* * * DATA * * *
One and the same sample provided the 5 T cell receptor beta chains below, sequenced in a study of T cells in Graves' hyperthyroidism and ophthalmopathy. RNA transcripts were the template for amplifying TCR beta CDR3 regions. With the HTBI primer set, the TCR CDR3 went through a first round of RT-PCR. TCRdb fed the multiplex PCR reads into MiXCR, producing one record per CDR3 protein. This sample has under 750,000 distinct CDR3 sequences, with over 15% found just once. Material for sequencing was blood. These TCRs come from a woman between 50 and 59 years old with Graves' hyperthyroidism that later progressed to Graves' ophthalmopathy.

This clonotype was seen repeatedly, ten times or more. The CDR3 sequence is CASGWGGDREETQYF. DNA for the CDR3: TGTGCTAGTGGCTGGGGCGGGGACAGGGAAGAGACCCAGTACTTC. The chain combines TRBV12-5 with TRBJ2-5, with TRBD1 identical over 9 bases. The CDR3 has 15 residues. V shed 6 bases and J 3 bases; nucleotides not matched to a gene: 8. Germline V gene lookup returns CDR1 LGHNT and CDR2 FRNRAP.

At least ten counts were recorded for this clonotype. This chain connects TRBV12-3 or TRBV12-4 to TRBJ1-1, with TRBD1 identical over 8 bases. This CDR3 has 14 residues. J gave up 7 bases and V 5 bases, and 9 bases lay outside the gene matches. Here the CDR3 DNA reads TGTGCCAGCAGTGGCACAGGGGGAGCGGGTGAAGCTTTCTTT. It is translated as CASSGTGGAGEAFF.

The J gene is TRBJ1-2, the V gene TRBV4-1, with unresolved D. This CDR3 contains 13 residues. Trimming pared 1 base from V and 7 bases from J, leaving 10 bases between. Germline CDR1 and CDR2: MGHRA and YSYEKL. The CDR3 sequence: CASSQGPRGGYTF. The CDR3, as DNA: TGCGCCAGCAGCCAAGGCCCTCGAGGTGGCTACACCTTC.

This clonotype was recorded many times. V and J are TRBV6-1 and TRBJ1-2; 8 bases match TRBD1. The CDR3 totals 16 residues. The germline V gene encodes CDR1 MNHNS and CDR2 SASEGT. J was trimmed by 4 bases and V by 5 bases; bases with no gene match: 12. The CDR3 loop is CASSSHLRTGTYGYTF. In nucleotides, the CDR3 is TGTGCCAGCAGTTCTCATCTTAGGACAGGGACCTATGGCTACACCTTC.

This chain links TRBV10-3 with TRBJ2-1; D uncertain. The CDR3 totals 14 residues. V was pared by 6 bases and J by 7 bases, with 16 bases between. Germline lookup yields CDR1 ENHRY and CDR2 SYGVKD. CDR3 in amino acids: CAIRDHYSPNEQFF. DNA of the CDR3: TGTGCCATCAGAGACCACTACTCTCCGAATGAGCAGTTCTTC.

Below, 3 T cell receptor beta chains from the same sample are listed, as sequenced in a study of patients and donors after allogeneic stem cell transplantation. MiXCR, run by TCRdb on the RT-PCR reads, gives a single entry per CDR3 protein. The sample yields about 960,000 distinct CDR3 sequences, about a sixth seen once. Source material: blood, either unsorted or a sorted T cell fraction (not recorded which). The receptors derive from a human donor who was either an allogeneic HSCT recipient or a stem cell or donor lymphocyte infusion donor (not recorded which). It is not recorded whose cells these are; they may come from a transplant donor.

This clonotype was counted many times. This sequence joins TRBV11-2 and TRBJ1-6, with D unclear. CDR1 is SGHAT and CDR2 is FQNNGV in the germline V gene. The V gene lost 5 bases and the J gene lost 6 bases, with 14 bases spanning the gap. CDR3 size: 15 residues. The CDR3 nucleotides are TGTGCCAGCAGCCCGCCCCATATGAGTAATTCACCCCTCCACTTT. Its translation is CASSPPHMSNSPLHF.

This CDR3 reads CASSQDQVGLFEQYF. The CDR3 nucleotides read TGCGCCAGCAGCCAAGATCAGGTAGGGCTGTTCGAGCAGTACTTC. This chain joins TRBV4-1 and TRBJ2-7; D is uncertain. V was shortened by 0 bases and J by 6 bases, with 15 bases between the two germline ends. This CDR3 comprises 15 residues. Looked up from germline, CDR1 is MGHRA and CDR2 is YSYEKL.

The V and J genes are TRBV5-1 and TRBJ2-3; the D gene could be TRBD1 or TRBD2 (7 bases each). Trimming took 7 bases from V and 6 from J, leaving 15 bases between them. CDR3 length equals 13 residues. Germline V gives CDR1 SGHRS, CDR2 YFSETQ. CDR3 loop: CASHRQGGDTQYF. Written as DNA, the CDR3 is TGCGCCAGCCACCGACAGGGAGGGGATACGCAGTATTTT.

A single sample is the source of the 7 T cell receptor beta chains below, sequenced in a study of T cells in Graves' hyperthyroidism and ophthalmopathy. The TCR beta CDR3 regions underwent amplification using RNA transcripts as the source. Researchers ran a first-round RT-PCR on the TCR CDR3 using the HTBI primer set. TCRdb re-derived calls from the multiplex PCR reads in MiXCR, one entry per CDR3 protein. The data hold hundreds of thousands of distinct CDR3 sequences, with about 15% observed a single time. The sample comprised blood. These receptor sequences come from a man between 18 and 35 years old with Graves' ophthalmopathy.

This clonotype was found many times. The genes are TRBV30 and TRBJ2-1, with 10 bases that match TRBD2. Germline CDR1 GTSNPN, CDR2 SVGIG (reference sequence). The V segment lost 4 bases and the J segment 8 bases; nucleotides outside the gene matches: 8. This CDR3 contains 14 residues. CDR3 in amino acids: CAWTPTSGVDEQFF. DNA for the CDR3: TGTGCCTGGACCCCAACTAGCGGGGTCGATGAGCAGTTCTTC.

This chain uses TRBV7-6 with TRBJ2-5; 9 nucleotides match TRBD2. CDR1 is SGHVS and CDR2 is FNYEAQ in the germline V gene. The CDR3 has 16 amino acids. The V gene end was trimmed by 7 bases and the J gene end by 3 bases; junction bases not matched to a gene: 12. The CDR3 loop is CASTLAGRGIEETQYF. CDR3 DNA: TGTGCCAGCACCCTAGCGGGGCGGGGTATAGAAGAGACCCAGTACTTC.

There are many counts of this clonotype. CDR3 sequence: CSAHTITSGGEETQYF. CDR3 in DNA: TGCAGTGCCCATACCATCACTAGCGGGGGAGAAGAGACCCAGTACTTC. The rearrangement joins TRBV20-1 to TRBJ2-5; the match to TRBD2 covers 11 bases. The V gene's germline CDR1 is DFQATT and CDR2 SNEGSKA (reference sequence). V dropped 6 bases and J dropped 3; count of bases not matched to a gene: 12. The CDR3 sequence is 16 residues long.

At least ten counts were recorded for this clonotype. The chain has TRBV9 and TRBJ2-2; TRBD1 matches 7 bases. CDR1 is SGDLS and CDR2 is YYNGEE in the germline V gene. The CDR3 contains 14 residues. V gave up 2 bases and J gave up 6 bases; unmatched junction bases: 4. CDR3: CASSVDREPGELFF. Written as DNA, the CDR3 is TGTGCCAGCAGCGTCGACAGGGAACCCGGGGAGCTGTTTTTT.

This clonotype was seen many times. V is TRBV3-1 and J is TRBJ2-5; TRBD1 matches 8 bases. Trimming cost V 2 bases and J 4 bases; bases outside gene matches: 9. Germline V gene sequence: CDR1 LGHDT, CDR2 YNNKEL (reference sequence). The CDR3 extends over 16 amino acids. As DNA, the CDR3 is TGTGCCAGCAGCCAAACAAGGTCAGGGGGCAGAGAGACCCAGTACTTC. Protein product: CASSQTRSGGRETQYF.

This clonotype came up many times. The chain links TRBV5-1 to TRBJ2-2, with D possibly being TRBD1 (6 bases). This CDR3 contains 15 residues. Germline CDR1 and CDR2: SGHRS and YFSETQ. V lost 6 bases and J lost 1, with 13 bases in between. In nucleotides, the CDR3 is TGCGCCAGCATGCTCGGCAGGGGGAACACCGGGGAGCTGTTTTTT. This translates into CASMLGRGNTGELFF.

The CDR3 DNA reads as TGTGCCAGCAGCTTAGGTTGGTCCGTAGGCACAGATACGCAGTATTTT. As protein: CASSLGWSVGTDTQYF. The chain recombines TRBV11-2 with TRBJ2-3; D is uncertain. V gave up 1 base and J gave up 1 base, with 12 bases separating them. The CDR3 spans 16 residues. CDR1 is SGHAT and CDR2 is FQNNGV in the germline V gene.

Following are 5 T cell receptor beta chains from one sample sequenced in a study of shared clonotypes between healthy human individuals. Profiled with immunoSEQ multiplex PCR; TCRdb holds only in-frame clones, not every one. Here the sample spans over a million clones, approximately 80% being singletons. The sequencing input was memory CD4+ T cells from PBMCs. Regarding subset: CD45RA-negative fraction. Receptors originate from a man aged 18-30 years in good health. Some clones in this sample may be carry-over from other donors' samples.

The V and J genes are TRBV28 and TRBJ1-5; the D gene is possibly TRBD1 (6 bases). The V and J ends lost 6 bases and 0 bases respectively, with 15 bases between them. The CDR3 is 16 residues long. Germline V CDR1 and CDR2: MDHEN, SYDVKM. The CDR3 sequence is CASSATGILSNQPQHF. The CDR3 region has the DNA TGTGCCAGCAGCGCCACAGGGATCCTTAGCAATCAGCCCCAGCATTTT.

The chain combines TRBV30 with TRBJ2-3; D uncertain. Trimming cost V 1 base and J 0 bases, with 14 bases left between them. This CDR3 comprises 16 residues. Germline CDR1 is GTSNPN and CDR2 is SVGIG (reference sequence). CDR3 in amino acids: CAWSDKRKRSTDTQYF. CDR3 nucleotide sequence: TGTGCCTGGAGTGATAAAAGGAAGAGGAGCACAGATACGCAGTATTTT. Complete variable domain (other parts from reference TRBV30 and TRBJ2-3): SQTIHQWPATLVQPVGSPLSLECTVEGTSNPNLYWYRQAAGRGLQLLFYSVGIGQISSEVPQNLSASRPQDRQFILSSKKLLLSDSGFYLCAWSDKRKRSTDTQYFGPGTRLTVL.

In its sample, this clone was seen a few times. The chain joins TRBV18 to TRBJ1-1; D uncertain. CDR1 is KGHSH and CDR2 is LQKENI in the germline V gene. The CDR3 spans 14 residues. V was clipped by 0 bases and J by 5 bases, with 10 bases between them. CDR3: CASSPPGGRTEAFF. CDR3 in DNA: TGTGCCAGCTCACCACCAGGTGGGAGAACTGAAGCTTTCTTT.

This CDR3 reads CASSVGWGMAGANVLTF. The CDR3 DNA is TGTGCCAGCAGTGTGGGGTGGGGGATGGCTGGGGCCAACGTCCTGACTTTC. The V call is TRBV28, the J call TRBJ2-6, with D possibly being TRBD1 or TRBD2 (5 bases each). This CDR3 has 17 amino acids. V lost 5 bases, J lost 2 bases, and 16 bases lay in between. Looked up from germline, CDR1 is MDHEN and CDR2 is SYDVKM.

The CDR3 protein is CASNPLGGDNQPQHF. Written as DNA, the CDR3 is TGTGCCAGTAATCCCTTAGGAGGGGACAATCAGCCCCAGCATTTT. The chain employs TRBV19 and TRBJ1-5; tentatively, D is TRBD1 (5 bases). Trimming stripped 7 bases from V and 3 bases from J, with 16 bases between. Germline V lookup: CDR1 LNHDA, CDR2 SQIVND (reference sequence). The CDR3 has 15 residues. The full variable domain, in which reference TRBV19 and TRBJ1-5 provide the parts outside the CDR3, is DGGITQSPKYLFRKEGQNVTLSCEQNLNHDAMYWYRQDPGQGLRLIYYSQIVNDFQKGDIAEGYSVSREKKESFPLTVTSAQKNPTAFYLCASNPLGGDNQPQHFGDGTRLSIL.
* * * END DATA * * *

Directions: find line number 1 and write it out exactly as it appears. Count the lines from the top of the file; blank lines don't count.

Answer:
One and the same sample provided the 5 T cell receptor beta chains below, sequenced in a study of T cells in Graves' hyperthyroidism and ophthalmopathy. RNA transcripts were the template for amplifying TCR beta CDR3 regions. With the HTBI primer set, the TCR CDR3 went through a first round of RT-PCR. TCRdb fed the multiplex PCR reads into MiXCR, producing one record per CDR3 protein. This sample has under 750,000 distinct CDR3 sequences, with over 15% found just once. Material for sequencing was blood. These TCRs come from a woman between 50 and 59 years old with Graves' hyperthyroidism that later progressed to Graves' ophthalmopathy.